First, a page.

We then left the main arena in search of food but as often happens at Bestival, even the best laid plans need to be open to change. Dub Pistols were about to take to the Replay stage, with what was the biggest crowd we had seen at this venue so far over the weekend. They were probably as, if not more energetic than ever. Although plans for them to play on main stage this year were thwarted by their performance in Ibiza Friday night, I have no doubt that they will be back for Bestival again and hopefully on main stage.
Still in search of food, we found ourselves distracted yet again by the comedy tent, catching Robin Ince for a second time and Jarred Christmas. Having failed to be inspired by the offerings there we returned to the main arena, only to get distracted a third time by the excellent Death In Vegas, a band who surely deserve more success than they have up until now.
By this stage in the evening, we were distinctly hungry, so forcibly stopped ourselves getting distracted by shows and went in search of food. Bestival food tends to follow the usual festival fayre of burgers, pies, Mexican and curries of various combinations. The usual suspects are all there, such as Pie Minister, Asian Grub Foundation and Le Grande Bouffe, but it's worth taking time to search around as there are a few independents who offer some good alternatives. Prices are about what you'd expect for a festival, with burgers at the £5 mark, while a full meal will set you back around £8, but again, if you're prepared to shop around there are a few places that offer meals for less. If you're after liquid refreshment, then the main arena bars will sell you a pint of Gaymers or Tuborg for £4.60, or a can of the same for £4.10. In addition to this are some fringe venues that offer a wider range of drinks, particularly the real ale bar by the Bandstand which offered a range of local ales for the same price, or the Bollywood bar which offers cocktails for £6-£10 depending on the contents. Soft drinks were about £2 for a cola, and the same for a bottle of water which seemed a tad steep to me.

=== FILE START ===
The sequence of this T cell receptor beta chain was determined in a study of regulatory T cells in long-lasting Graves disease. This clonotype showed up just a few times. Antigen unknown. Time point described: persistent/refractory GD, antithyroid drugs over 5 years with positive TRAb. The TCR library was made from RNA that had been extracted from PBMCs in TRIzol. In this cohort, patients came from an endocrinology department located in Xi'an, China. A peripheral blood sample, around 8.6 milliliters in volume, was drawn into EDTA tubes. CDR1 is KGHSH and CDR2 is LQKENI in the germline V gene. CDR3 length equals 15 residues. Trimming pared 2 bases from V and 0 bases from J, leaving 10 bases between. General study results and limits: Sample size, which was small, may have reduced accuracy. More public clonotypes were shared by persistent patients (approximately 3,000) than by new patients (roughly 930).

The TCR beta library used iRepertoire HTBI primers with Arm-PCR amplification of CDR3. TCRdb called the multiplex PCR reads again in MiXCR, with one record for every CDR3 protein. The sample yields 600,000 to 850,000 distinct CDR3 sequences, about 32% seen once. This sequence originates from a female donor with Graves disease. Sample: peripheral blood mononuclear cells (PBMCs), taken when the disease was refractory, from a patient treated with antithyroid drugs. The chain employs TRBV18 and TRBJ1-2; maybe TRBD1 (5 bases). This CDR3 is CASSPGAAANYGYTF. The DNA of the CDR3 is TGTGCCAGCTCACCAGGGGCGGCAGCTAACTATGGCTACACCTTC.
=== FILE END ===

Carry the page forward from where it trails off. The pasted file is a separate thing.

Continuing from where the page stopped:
Having managed to eat something, we returned to the main stage for Two Door Cinema Club, whose bright indie rock warmed the crowd up for the headline act New Order. I've always had a bit of a love/hate relationship with New Order, loving the Blue Monday period, but struggling to enjoy their later work, and as much as I wanted to enjoy them here, I just couldnt get into it Bernard Sumner's voice isn't the strongest, but at times he was almost lost in the mix, and you got the impression that he was struggling to keep pace with the rest of the band. For a headliner, you'd expect a far more polished performance than this really, so we left them to it.
Bestival has so much to offer and when reviewing you often feel you need to see as much as possible, for many festivals this could take some of the enjoyment away, but with Bestival it means that you realise how diverse the festival is, and I often wonder how many go and never set foot in the main arena, or out of it for that matter.
Deciding to retire early to the campsite (well, relatively early, as it was gone midnight, but for Bestival that's early), but even back at the campsite we were still entertained, as the close proximity to Arcadia meant we could enjoy the music from there as well as the spectacle of Arcadia, particularly the mechanical cabaret with Jean Monti, performing 150ft up on one of the world's highest Sway Poles, a truly amazing show from any distance. With the success over the last two days what can Bestival 2012 put our way on its final day?